Fathers would, of course, have nothing to do with their own children. There would be in general only one father to every five mothers, and it is quite likely that he would never have even seen the mothers of his children. The sentiment of paternity would thus disappear completely. Probably in time the same thing would happen, though to a slightly less degree, in regard to mothers. If birth were prematurely induced, and the child separated from its mother at birth, maternal sentiment would have little chance to develop.” – 251

Breeding the Working Class

“Among the workers it is probable that less elaborate care would be taken, since it is easier to breed for muscle than to breed for brains, and it is not unlikely that women would be allowed to bring up their own children in the old-fashioned natural manner. There would not be, among the workers, the same need as among the governors for fanatical devotion to the State, and there would not be, therefore, on the part of the government, the same jealousy of the private affections. Among the governors, one must suppose, all private sentiments would be viewed with suspicion. A man and woman who showed any ardent devotion to each other would be regarded as they are at present regarded by moralists when they are not married. There would be professional nurses in crèches, and professional teachers in nursery schools, but they would be considered to be failing in their duty if they felt any special affection for special children. Children who showed any special affection for a particular adult would be separated form that adult. Ideas of this kind are already widespread; they will be found suggested, for example, in Dr. John B. Watson’s book on education. The tendency of the scientific manipulator is to regard all private affections as unfortunate. Freudians have shown us that they are the sources of complexes. Administrators realize that they stand in the way of a wholehearted devotion to business. The Church sanctioned certain kinds of love while condemning others, but the modern ascetic is more thoroughgoing, and condemns all kinds of love equally as mere folly and waste of time.” – 255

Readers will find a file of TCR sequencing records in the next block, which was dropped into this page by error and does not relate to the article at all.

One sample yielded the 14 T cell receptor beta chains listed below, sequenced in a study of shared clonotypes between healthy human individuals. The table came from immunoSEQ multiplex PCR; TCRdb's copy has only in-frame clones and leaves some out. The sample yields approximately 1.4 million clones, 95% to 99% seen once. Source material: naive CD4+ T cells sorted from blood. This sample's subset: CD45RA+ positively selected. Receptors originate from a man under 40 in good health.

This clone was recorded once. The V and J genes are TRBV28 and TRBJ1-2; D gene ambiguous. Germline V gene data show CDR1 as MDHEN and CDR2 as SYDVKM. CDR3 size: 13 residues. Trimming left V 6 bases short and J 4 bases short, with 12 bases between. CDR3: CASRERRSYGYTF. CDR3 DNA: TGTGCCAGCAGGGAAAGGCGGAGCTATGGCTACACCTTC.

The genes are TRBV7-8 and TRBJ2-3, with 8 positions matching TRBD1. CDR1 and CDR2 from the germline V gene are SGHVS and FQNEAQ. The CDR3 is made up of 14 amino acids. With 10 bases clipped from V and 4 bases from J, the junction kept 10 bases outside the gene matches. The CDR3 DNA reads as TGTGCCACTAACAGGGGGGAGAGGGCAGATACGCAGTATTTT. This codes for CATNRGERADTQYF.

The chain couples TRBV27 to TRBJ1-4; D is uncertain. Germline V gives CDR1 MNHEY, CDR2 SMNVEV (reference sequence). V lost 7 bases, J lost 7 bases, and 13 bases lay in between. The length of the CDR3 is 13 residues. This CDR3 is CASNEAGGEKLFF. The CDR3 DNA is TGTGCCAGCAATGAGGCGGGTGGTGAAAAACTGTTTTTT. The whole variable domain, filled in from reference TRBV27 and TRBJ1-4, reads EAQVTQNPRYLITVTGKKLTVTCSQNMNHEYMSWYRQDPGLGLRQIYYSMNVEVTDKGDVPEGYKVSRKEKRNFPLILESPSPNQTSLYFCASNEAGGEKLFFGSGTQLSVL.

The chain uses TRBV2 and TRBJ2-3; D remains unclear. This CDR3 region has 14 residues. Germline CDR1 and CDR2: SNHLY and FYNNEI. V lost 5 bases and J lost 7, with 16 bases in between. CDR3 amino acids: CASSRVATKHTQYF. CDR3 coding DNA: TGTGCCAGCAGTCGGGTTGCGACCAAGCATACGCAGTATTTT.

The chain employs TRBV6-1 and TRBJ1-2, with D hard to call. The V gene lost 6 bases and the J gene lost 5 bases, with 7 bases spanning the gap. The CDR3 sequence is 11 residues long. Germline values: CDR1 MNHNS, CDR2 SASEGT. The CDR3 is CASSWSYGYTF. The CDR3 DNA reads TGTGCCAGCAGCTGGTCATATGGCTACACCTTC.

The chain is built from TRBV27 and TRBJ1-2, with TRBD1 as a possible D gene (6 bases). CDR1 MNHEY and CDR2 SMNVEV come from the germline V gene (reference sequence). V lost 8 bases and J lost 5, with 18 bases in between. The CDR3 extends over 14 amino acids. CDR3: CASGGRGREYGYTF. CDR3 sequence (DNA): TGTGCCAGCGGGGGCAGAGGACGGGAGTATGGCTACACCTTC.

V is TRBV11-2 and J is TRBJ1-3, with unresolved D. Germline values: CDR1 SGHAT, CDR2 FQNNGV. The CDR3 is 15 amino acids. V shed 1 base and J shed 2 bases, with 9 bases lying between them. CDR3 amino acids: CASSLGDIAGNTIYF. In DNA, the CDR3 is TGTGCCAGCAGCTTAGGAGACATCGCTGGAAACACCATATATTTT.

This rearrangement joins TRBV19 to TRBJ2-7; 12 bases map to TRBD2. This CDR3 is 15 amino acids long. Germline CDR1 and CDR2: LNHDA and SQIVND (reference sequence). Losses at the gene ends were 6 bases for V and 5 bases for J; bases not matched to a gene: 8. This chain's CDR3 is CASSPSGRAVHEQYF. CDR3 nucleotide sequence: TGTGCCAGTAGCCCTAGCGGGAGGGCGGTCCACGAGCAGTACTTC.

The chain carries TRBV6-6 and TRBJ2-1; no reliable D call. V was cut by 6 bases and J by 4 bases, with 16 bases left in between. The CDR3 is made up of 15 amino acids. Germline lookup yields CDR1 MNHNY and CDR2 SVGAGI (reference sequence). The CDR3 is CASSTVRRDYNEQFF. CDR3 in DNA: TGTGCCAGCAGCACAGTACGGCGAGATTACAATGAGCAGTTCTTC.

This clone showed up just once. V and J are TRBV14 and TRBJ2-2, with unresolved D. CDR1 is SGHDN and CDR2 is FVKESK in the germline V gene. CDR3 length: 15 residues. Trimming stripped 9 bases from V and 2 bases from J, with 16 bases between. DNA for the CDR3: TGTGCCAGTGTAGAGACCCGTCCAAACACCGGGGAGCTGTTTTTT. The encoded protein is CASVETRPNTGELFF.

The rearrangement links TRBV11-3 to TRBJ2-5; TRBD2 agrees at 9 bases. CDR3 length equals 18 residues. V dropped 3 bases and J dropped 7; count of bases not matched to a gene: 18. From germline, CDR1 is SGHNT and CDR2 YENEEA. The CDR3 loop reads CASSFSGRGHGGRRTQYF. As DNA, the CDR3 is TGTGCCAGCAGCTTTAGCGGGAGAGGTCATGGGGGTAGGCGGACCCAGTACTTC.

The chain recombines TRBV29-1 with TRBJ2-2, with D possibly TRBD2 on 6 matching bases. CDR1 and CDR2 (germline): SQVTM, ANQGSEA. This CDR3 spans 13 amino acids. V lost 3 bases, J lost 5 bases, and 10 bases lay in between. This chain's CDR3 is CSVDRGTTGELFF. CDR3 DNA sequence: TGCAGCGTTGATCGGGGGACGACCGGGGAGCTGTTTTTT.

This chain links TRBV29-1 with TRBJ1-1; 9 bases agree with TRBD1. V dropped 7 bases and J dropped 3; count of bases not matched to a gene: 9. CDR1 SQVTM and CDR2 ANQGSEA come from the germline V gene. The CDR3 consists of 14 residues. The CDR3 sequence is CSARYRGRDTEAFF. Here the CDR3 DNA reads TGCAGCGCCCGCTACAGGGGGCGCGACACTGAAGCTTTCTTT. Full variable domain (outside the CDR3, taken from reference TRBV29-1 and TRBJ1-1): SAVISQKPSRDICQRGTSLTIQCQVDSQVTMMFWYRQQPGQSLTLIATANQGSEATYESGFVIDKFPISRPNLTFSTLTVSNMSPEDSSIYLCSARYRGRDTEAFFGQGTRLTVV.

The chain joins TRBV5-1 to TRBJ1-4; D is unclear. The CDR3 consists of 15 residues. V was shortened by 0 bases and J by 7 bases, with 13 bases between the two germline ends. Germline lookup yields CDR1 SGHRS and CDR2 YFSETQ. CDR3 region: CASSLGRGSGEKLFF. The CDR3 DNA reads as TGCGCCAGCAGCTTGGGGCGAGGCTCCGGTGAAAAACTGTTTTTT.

The Psychological Makeup

“What should we expect of the mental make-up of people in such a world? The manual workers may, I think, be fairly happy. One may assume that the rulers will be successful in making the manual workers foolish and frivolous; work will not be too severe, and there will be endless amusements of a trivial sort. Owing to sterilization, love affairs need not have awkward consequences so long as they are not between a man and woman who are both of them unsterilized. In this way a life of easygoing and frivolous pleasure may be provided for the manual workers, combined of course with a superstitious reverence for the governors instilled in childhood and prolonged by the propaganda to which adults will be exposed.

The psychology of the governors will be a more difficult matter. They will be expected to display an arduous and hard-working devotion to the ideal of the scientific State, and to sacrifice to this ideal all the softer sentiments such as love of wife and children. Friendships between fellow-workers, whether of the same or of different sexes, will tend to become ardent, and will not infrequently overstep the limits which the public moralists will have fixed. In such a case the authorities will separate the friends, unless in doing so they will interrupt some important research or administrative undertaking. When for some such public reason friends are not separated, they will be admonished. By means of governmental microphones the censors will listen-in to their conversations, and if these should at any time become tinged with sentiment, disciplinary measures will be adopted. All the deeper feelings will be frustrated, with the sole exception of devotion to science and the State.